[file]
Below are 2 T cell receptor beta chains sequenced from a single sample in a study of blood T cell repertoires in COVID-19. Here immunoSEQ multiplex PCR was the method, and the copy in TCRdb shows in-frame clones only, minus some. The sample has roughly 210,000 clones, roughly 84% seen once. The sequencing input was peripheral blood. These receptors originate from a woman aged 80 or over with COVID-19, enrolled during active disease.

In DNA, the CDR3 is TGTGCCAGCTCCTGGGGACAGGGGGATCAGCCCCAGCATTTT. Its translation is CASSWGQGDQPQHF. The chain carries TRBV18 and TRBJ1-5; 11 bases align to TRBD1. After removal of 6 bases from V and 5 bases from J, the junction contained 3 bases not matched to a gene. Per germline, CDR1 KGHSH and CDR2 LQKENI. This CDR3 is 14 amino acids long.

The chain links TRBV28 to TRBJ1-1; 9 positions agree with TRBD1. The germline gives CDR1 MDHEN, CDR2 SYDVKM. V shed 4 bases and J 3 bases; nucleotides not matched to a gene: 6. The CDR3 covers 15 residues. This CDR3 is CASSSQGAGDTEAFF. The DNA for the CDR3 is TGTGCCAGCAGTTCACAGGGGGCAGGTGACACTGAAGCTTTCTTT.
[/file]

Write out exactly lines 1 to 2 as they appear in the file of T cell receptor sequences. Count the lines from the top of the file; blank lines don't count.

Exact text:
Below are 2 T cell receptor beta chains sequenced from a single sample in a study of blood T cell repertoires in COVID-19. Here immunoSEQ multiplex PCR was the method, and the copy in TCRdb shows in-frame clones only, minus some. The sample has roughly 210,000 clones, roughly 84% seen once. The sequencing input was peripheral blood. These receptors originate from a woman aged 80 or over with COVID-19, enrolled during active disease.

In DNA, the CDR3 is TGTGCCAGCTCCTGGGGACAGGGGGATCAGCCCCAGCATTTT. Its translation is CASSWGQGDQPQHF. The chain carries TRBV18 and TRBJ1-5; 11 bases align to TRBD1. After removal of 6 bases from V and 5 bases from J, the junction contained 3 bases not matched to a gene. Per germline, CDR1 KGHSH and CDR2 LQKENI. This CDR3 is 14 amino acids long.